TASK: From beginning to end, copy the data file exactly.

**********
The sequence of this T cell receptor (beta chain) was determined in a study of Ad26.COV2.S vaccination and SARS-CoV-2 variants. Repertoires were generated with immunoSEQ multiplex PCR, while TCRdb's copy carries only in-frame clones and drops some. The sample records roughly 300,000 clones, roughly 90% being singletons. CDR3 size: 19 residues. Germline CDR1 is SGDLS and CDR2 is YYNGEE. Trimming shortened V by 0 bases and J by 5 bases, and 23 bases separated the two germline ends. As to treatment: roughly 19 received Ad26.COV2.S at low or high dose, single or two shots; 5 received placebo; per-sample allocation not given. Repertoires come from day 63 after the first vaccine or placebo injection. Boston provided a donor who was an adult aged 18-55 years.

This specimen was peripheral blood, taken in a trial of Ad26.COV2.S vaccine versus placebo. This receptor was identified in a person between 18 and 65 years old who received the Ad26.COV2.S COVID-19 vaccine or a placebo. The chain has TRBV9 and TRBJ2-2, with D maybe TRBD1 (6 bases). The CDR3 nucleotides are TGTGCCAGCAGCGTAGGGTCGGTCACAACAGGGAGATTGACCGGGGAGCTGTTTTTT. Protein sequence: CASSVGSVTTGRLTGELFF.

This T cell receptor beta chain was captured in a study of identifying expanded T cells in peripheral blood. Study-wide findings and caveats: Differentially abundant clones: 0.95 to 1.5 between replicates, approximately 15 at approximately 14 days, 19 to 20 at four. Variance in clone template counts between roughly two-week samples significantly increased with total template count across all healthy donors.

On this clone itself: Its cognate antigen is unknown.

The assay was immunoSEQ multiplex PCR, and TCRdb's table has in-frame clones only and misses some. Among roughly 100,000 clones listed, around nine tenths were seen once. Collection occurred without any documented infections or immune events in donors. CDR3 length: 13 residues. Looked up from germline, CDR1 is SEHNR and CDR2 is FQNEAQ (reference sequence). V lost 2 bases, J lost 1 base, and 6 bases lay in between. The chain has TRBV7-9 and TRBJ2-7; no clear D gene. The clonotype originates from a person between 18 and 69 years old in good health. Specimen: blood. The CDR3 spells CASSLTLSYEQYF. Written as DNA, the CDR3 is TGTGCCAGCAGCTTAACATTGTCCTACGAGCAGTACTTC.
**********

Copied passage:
The sequence of this T cell receptor (beta chain) was determined in a study of Ad26.COV2.S vaccination and SARS-CoV-2 variants. Repertoires were generated with immunoSEQ multiplex PCR, while TCRdb's copy carries only in-frame clones and drops some. The sample records roughly 300,000 clones, roughly 90% being singletons. CDR3 size: 19 residues. Germline CDR1 is SGDLS and CDR2 is YYNGEE. Trimming shortened V by 0 bases and J by 5 bases, and 23 bases separated the two germline ends. As to treatment: roughly 19 received Ad26.COV2.S at low or high dose, single or two shots; 5 received placebo; per-sample allocation not given. Repertoires come from day 63 after the first vaccine or placebo injection. Boston provided a donor who was an adult aged 18-55 years.

This specimen was peripheral blood, taken in a trial of Ad26.COV2.S vaccine versus placebo. This receptor was identified in a person between 18 and 65 years old who received the Ad26.COV2.S COVID-19 vaccine or a placebo. The chain has TRBV9 and TRBJ2-2, with D maybe TRBD1 (6 bases). The CDR3 nucleotides are TGTGCCAGCAGCGTAGGGTCGGTCACAACAGGGAGATTGACCGGGGAGCTGTTTTTT. Protein sequence: CASSVGSVTTGRLTGELFF.

This T cell receptor beta chain was captured in a study of identifying expanded T cells in peripheral blood. Study-wide findings and caveats: Differentially abundant clones: 0.95 to 1.5 between replicates, approximately 15 at approximately 14 days, 19 to 20 at four. Variance in clone template counts between roughly two-week samples significantly increased with total template count across all healthy donors.

On this clone itself: Its cognate antigen is unknown.

The assay was immunoSEQ multiplex PCR, and TCRdb's table has in-frame clones only and misses some. Among roughly 100,000 clones listed, around nine tenths were seen once. Collection occurred without any documented infections or immune events in donors. CDR3 length: 13 residues. Looked up from germline, CDR1 is SEHNR and CDR2 is FQNEAQ (reference sequence). V lost 2 bases, J lost 1 base, and 6 bases lay in between. The chain has TRBV7-9 and TRBJ2-7; no clear D gene. The clonotype originates from a person between 18 and 69 years old in good health. Specimen: blood. The CDR3 spells CASSLTLSYEQYF. Written as DNA, the CDR3 is TGTGCCAGCAGCTTAACATTGTCCTACGAGCAGTACTTC.